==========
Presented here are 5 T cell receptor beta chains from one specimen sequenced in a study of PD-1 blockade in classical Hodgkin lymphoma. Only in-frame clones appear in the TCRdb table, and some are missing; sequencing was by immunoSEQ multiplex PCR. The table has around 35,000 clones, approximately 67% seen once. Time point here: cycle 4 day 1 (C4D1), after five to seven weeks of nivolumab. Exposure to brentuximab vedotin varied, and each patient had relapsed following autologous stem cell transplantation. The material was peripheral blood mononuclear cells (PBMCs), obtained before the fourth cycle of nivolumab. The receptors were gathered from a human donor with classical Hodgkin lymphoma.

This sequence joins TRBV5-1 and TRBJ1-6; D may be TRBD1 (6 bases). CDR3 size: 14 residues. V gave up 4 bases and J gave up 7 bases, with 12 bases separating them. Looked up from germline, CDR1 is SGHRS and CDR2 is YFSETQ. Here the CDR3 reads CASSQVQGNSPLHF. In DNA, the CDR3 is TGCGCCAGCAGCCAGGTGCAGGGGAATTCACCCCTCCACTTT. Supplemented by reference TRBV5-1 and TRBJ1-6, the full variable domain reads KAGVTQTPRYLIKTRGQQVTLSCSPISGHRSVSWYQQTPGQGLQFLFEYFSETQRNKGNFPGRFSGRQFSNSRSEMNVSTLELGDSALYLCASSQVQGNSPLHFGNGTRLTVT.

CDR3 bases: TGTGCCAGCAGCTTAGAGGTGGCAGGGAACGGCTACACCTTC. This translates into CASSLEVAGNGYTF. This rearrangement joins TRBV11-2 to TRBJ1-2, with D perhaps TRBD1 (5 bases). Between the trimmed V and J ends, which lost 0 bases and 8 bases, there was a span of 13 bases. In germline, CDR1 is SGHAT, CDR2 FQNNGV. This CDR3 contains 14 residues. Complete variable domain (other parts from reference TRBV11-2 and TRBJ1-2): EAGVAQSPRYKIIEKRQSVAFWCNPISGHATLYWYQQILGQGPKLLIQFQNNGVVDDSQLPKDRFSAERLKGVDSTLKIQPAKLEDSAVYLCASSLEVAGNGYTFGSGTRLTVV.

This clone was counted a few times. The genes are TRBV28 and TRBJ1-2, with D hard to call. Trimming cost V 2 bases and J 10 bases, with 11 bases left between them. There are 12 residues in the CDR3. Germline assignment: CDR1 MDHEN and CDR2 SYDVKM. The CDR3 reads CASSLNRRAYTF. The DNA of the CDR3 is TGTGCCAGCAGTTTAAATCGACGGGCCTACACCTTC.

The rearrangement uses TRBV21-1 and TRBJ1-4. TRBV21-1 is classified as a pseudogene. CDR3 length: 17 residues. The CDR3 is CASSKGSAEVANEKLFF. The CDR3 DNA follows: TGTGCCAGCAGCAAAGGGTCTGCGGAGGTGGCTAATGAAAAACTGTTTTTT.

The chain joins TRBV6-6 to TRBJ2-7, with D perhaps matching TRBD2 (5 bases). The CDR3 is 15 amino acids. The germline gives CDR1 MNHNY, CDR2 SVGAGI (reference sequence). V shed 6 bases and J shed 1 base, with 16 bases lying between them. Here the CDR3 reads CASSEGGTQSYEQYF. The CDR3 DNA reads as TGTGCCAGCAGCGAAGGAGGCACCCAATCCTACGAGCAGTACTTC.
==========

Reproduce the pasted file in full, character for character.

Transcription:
Presented here are 5 T cell receptor beta chains from one specimen sequenced in a study of PD-1 blockade in classical Hodgkin lymphoma. Only in-frame clones appear in the TCRdb table, and some are missing; sequencing was by immunoSEQ multiplex PCR. The table has around 35,000 clones, approximately 67% seen once. Time point here: cycle 4 day 1 (C4D1), after five to seven weeks of nivolumab. Exposure to brentuximab vedotin varied, and each patient had relapsed following autologous stem cell transplantation. The material was peripheral blood mononuclear cells (PBMCs), obtained before the fourth cycle of nivolumab. The receptors were gathered from a human donor with classical Hodgkin lymphoma.

This sequence joins TRBV5-1 and TRBJ1-6; D may be TRBD1 (6 bases). CDR3 size: 14 residues. V gave up 4 bases and J gave up 7 bases, with 12 bases separating them. Looked up from germline, CDR1 is SGHRS and CDR2 is YFSETQ. Here the CDR3 reads CASSQVQGNSPLHF. In DNA, the CDR3 is TGCGCCAGCAGCCAGGTGCAGGGGAATTCACCCCTCCACTTT. Supplemented by reference TRBV5-1 and TRBJ1-6, the full variable domain reads KAGVTQTPRYLIKTRGQQVTLSCSPISGHRSVSWYQQTPGQGLQFLFEYFSETQRNKGNFPGRFSGRQFSNSRSEMNVSTLELGDSALYLCASSQVQGNSPLHFGNGTRLTVT.

CDR3 bases: TGTGCCAGCAGCTTAGAGGTGGCAGGGAACGGCTACACCTTC. This translates into CASSLEVAGNGYTF. This rearrangement joins TRBV11-2 to TRBJ1-2, with D perhaps TRBD1 (5 bases). Between the trimmed V and J ends, which lost 0 bases and 8 bases, there was a span of 13 bases. In germline, CDR1 is SGHAT, CDR2 FQNNGV. This CDR3 contains 14 residues. Complete variable domain (other parts from reference TRBV11-2 and TRBJ1-2): EAGVAQSPRYKIIEKRQSVAFWCNPISGHATLYWYQQILGQGPKLLIQFQNNGVVDDSQLPKDRFSAERLKGVDSTLKIQPAKLEDSAVYLCASSLEVAGNGYTFGSGTRLTVV.

This clone was counted a few times. The genes are TRBV28 and TRBJ1-2, with D hard to call. Trimming cost V 2 bases and J 10 bases, with 11 bases left between them. There are 12 residues in the CDR3. Germline assignment: CDR1 MDHEN and CDR2 SYDVKM. The CDR3 reads CASSLNRRAYTF. The DNA of the CDR3 is TGTGCCAGCAGTTTAAATCGACGGGCCTACACCTTC.

The rearrangement uses TRBV21-1 and TRBJ1-4. TRBV21-1 is classified as a pseudogene. CDR3 length: 17 residues. The CDR3 is CASSKGSAEVANEKLFF. The CDR3 DNA follows: TGTGCCAGCAGCAAAGGGTCTGCGGAGGTGGCTAATGAAAAACTGTTTTTT.

The chain joins TRBV6-6 to TRBJ2-7, with D perhaps matching TRBD2 (5 bases). The CDR3 is 15 amino acids. The germline gives CDR1 MNHNY, CDR2 SVGAGI (reference sequence). V shed 6 bases and J shed 1 base, with 16 bases lying between them. Here the CDR3 reads CASSEGGTQSYEQYF. The CDR3 DNA reads as TGTGCCAGCAGCGAAGGAGGCACCCAATCCTACGAGCAGTACTTC.